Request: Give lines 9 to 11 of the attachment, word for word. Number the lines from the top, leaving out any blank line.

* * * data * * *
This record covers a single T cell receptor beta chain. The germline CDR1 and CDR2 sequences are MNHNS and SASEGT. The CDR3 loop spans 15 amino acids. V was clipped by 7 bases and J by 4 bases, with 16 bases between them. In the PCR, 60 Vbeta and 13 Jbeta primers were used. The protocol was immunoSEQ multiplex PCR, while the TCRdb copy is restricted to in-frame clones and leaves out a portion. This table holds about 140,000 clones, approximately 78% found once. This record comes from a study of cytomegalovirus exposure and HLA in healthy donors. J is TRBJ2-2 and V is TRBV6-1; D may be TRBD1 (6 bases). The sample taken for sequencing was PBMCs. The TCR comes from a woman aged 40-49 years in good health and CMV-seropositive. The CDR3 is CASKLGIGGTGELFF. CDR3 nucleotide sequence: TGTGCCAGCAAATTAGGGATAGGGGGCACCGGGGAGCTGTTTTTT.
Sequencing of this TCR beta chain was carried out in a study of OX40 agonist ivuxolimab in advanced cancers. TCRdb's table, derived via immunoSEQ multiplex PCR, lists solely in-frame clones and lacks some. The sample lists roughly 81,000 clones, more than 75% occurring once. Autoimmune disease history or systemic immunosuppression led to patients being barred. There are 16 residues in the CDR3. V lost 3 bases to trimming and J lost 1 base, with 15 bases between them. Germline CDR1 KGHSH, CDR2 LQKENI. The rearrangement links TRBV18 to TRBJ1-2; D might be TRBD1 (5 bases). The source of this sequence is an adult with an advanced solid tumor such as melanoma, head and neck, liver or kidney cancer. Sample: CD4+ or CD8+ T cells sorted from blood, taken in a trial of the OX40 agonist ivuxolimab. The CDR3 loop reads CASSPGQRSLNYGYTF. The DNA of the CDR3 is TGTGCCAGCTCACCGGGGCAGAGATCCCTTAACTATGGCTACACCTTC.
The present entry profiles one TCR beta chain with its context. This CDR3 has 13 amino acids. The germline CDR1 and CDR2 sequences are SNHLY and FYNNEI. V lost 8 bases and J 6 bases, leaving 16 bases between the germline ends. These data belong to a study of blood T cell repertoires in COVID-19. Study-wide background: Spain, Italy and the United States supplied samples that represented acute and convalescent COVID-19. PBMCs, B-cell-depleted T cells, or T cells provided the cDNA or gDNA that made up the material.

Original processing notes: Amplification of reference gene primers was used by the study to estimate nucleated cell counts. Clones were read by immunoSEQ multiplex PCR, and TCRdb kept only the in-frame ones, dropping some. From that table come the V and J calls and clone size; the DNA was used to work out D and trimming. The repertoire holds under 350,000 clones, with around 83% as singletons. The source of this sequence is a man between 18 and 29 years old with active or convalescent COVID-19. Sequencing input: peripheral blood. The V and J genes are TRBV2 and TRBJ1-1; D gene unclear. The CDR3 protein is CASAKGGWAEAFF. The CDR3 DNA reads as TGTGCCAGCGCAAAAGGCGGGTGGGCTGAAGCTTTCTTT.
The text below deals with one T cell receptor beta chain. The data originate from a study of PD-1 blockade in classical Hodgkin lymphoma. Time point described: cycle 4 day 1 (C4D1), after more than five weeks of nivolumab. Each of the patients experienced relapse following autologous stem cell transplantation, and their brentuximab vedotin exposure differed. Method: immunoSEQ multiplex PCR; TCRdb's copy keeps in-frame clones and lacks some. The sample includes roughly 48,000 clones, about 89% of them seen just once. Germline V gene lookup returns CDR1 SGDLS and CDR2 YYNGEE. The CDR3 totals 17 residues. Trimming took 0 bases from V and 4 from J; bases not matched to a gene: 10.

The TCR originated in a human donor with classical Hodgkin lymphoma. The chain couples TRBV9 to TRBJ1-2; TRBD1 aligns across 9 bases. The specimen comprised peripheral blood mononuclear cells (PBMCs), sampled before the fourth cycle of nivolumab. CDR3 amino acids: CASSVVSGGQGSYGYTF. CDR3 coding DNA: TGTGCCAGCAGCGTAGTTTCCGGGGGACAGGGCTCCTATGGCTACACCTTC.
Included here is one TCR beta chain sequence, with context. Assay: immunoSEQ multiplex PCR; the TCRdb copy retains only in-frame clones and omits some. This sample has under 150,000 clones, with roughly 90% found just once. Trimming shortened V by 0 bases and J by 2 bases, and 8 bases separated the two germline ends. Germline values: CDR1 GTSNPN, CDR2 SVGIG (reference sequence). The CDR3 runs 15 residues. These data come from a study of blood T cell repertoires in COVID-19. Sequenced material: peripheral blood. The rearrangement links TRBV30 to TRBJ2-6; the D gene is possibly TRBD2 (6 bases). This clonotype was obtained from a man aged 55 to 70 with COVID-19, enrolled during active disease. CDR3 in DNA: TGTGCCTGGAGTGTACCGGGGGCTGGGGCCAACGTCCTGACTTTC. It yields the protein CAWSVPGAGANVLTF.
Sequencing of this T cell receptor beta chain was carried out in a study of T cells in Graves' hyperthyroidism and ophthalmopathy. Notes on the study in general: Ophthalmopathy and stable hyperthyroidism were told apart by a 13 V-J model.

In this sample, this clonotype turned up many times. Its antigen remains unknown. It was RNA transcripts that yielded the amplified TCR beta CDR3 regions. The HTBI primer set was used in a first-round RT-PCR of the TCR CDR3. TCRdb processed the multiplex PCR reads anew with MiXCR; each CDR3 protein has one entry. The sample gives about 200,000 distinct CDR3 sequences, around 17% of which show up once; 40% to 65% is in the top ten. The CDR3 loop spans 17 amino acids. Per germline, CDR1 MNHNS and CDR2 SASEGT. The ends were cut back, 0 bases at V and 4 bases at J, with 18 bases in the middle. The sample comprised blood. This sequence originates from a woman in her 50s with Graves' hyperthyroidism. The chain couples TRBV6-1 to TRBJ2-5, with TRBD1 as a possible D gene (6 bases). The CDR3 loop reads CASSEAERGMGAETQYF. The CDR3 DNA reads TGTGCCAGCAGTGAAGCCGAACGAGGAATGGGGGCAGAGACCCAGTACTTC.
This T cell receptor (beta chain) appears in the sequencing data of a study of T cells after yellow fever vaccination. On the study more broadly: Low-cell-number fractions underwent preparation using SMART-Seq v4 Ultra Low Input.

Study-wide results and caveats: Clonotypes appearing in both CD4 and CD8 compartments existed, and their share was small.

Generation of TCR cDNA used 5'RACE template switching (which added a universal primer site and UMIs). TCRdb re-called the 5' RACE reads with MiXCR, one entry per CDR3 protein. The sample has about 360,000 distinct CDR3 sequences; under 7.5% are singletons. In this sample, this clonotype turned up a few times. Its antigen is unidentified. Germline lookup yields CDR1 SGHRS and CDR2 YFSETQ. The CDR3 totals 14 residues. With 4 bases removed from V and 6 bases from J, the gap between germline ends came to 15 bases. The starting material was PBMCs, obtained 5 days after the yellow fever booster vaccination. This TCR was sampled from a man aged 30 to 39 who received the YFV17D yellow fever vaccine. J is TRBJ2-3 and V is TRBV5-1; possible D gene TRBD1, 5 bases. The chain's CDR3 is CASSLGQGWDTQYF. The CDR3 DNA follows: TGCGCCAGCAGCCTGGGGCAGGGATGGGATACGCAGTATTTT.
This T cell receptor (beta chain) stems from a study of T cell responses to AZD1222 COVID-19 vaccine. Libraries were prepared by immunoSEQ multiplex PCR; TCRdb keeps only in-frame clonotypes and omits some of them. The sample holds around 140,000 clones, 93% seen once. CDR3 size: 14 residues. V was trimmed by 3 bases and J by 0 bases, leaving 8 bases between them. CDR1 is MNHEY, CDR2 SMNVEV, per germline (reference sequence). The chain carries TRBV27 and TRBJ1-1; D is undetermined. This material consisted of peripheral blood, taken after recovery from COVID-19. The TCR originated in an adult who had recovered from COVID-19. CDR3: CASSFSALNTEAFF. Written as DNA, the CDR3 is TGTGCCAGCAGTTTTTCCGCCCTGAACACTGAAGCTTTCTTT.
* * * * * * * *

In this sample, this clonotype turned up many times. Its antigen remains unknown. It was RNA transcripts that yielded the amplified TCR beta CDR3 regions. The HTBI primer set was used in a first-round RT-PCR of the TCR CDR3. TCRdb processed the multiplex PCR reads anew with MiXCR; each CDR3 protein has one entry. The sample gives about 200,000 distinct CDR3 sequences, around 17% of which show up once; 40% to 65% is in the top ten. The CDR3 loop spans 17 amino acids. Per germline, CDR1 MNHNS and CDR2 SASEGT. The ends were cut back, 0 bases at V and 4 bases at J, with 18 bases in the middle. The sample comprised blood. This sequence originates from a woman in her 50s with Graves' hyperthyroidism. The chain couples TRBV6-1 to TRBJ2-5, with TRBD1 as a possible D gene (6 bases). The CDR3 loop reads CASSEAERGMGAETQYF. The CDR3 DNA reads TGTGCCAGCAGTGAAGCCGAACGAGGAATGGGGGCAGAGACCCAGTACTTC.
This T cell receptor (beta chain) appears in the sequencing data of a study of T cells after yellow fever vaccination. On the study more broadly: Low-cell-number fractions underwent preparation using SMART-Seq v4 Ultra Low Input.

Study-wide results and caveats: Clonotypes appearing in both CD4 and CD8 compartments existed, and their share was small.